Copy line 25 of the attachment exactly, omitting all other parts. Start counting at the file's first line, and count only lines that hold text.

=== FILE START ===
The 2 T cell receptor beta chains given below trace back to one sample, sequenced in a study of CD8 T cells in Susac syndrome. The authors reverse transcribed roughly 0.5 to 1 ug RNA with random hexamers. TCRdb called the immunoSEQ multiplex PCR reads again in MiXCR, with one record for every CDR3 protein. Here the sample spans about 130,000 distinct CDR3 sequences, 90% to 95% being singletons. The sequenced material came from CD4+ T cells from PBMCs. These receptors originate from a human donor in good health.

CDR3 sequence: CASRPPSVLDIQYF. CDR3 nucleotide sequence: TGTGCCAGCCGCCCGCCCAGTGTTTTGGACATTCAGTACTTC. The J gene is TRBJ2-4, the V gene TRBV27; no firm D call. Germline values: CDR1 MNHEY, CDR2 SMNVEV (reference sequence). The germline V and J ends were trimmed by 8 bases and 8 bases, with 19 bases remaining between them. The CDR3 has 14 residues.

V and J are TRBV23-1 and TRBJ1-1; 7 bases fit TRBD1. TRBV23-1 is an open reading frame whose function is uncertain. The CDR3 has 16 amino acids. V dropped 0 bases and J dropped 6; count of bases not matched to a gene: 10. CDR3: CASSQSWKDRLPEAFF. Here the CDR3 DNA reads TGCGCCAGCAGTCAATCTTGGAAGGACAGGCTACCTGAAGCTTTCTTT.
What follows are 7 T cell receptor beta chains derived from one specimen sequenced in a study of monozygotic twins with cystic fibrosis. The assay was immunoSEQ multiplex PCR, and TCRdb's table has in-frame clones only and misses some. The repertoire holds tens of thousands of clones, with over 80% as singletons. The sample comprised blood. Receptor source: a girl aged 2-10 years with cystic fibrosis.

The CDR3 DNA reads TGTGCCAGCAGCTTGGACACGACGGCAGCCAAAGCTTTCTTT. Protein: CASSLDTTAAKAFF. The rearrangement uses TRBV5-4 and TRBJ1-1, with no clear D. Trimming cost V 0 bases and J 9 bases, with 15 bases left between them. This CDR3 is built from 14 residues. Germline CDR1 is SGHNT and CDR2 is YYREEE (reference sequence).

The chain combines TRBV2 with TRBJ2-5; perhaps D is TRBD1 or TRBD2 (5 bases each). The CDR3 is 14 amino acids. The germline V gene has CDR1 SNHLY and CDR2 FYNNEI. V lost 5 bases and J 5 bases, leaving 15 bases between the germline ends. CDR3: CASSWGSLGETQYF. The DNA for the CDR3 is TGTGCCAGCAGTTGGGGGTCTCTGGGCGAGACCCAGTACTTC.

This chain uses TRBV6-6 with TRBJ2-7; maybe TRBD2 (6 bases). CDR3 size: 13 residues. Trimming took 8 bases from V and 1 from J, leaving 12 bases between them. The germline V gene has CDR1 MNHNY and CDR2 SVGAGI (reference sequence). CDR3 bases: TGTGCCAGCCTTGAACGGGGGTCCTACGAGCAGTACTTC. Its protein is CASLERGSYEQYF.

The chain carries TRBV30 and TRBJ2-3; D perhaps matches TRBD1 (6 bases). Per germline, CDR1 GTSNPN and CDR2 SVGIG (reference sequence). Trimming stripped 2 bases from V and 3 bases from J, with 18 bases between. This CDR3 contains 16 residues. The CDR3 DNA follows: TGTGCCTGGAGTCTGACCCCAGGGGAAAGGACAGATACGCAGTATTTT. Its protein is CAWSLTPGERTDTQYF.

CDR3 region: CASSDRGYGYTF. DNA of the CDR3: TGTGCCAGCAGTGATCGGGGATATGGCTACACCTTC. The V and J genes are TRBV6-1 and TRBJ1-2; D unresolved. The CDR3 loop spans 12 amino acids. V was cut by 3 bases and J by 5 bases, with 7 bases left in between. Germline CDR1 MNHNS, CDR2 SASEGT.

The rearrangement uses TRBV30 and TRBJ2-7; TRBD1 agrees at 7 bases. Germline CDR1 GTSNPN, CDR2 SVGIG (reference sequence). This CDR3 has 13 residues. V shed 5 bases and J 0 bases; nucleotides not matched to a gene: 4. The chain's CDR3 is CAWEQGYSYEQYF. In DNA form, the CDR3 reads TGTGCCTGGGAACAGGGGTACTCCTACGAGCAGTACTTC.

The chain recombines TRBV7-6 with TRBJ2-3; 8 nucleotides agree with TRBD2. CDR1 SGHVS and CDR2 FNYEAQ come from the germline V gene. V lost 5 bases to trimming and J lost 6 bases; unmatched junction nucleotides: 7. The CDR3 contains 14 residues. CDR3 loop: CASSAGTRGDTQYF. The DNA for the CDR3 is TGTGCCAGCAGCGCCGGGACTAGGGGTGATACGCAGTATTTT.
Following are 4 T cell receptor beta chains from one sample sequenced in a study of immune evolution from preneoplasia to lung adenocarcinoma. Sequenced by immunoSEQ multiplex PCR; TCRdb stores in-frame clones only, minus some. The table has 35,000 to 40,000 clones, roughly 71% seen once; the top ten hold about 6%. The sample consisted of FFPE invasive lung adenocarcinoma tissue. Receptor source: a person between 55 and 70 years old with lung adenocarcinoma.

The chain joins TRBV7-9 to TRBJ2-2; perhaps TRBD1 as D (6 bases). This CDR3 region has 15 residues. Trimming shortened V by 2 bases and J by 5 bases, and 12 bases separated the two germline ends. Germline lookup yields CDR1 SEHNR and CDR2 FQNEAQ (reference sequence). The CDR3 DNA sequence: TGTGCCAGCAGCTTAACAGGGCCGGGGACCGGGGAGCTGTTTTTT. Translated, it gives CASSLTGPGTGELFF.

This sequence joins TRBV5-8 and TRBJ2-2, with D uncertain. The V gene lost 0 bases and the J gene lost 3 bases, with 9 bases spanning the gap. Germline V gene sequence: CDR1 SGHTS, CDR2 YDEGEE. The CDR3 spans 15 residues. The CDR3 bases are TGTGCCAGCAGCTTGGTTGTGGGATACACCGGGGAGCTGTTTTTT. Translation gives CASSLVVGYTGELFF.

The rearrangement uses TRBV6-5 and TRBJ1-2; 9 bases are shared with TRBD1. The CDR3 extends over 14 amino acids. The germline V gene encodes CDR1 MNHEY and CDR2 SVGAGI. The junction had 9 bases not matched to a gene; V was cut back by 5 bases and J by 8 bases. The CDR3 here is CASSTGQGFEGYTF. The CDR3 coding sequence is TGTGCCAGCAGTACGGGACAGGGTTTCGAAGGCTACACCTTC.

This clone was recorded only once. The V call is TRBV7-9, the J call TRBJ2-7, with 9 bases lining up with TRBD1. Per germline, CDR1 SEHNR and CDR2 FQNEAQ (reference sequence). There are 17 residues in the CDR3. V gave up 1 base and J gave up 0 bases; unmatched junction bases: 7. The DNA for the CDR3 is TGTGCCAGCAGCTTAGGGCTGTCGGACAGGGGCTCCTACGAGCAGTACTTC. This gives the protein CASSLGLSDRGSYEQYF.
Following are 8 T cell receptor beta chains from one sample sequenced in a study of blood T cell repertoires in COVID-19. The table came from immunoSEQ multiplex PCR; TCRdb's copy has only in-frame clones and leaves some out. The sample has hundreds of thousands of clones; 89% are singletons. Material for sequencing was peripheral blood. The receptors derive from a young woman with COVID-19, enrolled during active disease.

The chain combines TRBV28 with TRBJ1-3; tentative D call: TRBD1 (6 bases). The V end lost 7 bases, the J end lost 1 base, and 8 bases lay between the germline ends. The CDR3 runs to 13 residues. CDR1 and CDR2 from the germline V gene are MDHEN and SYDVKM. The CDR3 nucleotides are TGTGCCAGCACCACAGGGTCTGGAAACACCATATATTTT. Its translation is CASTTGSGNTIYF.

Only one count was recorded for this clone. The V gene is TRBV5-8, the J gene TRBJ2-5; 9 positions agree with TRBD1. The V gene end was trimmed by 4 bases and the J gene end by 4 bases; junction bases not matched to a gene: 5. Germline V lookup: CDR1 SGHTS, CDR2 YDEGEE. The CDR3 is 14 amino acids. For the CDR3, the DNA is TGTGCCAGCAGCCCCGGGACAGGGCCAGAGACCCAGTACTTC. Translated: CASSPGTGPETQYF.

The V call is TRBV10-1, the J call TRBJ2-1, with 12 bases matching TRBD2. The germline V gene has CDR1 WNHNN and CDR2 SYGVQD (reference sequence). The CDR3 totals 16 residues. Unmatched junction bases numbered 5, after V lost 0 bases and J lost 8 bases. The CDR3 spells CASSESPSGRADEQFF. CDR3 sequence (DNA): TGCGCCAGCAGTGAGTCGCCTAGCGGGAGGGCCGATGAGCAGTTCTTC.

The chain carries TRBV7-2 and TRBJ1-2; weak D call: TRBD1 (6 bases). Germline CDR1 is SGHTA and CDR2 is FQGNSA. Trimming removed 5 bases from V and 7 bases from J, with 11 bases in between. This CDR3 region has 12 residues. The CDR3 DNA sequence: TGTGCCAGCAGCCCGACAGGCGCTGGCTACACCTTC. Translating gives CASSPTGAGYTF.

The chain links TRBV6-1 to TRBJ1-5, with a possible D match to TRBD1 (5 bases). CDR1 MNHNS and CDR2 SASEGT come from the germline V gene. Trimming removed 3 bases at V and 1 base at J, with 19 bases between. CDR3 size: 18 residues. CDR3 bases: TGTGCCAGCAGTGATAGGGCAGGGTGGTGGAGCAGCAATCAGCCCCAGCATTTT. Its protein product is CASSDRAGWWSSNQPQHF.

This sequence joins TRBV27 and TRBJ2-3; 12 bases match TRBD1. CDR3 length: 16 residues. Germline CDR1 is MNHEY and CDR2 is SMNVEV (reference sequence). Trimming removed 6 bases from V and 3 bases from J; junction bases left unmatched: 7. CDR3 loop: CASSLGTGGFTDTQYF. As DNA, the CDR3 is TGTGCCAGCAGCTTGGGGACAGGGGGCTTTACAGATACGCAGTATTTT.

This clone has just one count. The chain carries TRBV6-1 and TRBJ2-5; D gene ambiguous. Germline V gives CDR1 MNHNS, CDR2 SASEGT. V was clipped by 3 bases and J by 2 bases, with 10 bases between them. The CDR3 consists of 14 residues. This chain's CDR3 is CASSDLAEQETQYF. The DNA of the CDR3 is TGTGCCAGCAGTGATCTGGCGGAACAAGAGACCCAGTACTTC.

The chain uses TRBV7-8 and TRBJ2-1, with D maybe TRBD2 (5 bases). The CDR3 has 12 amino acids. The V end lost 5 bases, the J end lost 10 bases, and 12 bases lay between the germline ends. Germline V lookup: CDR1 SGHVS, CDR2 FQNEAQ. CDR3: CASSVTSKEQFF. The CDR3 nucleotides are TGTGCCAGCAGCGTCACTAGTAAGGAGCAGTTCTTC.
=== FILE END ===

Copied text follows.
The chain uses TRBV7-8 and TRBJ2-1, with D maybe TRBD2 (5 bases). The CDR3 has 12 amino acids. The V end lost 5 bases, the J end lost 10 bases, and 12 bases lay between the germline ends. Germline V lookup: CDR1 SGHVS, CDR2 FQNEAQ. CDR3: CASSVTSKEQFF. The CDR3 nucleotides are TGTGCCAGCAGCGTCACTAGTAAGGAGCAGTTCTTC.